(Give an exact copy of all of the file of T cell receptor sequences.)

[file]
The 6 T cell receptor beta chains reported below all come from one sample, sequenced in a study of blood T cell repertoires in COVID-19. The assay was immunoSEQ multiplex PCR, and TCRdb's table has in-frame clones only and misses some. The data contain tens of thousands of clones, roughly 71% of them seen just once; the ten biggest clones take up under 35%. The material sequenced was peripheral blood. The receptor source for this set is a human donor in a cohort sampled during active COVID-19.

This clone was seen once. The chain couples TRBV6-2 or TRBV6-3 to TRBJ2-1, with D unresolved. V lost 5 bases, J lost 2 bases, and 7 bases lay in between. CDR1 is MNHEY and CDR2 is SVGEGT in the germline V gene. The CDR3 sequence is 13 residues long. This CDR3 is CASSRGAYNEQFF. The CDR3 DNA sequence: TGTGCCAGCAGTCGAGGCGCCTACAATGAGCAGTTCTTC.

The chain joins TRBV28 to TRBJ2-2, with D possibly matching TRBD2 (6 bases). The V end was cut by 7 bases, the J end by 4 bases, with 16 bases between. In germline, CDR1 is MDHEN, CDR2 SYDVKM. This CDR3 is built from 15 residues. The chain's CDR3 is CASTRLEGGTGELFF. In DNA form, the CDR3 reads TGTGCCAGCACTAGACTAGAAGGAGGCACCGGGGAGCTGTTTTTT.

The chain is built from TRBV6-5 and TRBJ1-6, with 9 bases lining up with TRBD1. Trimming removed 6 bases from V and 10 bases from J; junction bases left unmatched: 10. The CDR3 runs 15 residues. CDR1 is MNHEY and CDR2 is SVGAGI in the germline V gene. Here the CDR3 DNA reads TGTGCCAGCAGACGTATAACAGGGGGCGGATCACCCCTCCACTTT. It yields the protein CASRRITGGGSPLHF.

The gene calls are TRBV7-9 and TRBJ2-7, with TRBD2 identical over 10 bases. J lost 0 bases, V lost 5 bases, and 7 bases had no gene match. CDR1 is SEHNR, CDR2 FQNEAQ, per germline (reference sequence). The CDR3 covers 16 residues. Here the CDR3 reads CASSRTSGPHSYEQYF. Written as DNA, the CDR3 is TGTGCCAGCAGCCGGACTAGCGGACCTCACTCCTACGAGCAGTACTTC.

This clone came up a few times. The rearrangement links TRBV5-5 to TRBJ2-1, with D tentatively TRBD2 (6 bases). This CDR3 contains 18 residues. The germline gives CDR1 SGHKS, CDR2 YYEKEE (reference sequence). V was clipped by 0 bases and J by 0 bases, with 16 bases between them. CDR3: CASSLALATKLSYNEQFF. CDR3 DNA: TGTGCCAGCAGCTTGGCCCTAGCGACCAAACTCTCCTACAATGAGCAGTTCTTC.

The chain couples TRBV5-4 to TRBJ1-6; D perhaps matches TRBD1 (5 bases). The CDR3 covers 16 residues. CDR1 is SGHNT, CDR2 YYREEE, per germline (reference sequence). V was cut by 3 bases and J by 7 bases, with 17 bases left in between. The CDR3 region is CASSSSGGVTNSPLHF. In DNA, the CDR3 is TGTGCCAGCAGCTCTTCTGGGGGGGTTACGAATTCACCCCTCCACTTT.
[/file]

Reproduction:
The 6 T cell receptor beta chains reported below all come from one sample, sequenced in a study of blood T cell repertoires in COVID-19. The assay was immunoSEQ multiplex PCR, and TCRdb's table has in-frame clones only and misses some. The data contain tens of thousands of clones, roughly 71% of them seen just once; the ten biggest clones take up under 35%. The material sequenced was peripheral blood. The receptor source for this set is a human donor in a cohort sampled during active COVID-19.

This clone was seen once. The chain couples TRBV6-2 or TRBV6-3 to TRBJ2-1, with D unresolved. V lost 5 bases, J lost 2 bases, and 7 bases lay in between. CDR1 is MNHEY and CDR2 is SVGEGT in the germline V gene. The CDR3 sequence is 13 residues long. This CDR3 is CASSRGAYNEQFF. The CDR3 DNA sequence: TGTGCCAGCAGTCGAGGCGCCTACAATGAGCAGTTCTTC.

The chain joins TRBV28 to TRBJ2-2, with D possibly matching TRBD2 (6 bases). The V end was cut by 7 bases, the J end by 4 bases, with 16 bases between. In germline, CDR1 is MDHEN, CDR2 SYDVKM. This CDR3 is built from 15 residues. The chain's CDR3 is CASTRLEGGTGELFF. In DNA form, the CDR3 reads TGTGCCAGCACTAGACTAGAAGGAGGCACCGGGGAGCTGTTTTTT.

The chain is built from TRBV6-5 and TRBJ1-6, with 9 bases lining up with TRBD1. Trimming removed 6 bases from V and 10 bases from J; junction bases left unmatched: 10. The CDR3 runs 15 residues. CDR1 is MNHEY and CDR2 is SVGAGI in the germline V gene. Here the CDR3 DNA reads TGTGCCAGCAGACGTATAACAGGGGGCGGATCACCCCTCCACTTT. It yields the protein CASRRITGGGSPLHF.

The gene calls are TRBV7-9 and TRBJ2-7, with TRBD2 identical over 10 bases. J lost 0 bases, V lost 5 bases, and 7 bases had no gene match. CDR1 is SEHNR, CDR2 FQNEAQ, per germline (reference sequence). The CDR3 covers 16 residues. Here the CDR3 reads CASSRTSGPHSYEQYF. Written as DNA, the CDR3 is TGTGCCAGCAGCCGGACTAGCGGACCTCACTCCTACGAGCAGTACTTC.

This clone came up a few times. The rearrangement links TRBV5-5 to TRBJ2-1, with D tentatively TRBD2 (6 bases). This CDR3 contains 18 residues. The germline gives CDR1 SGHKS, CDR2 YYEKEE (reference sequence). V was clipped by 0 bases and J by 0 bases, with 16 bases between them. CDR3: CASSLALATKLSYNEQFF. CDR3 DNA: TGTGCCAGCAGCTTGGCCCTAGCGACCAAACTCTCCTACAATGAGCAGTTCTTC.

The chain couples TRBV5-4 to TRBJ1-6; D perhaps matches TRBD1 (5 bases). The CDR3 covers 16 residues. CDR1 is SGHNT, CDR2 YYREEE, per germline (reference sequence). V was cut by 3 bases and J by 7 bases, with 17 bases left in between. The CDR3 region is CASSSSGGVTNSPLHF. In DNA, the CDR3 is TGTGCCAGCAGCTCTTCTGGGGGGGTTACGAATTCACCCCTCCACTTT.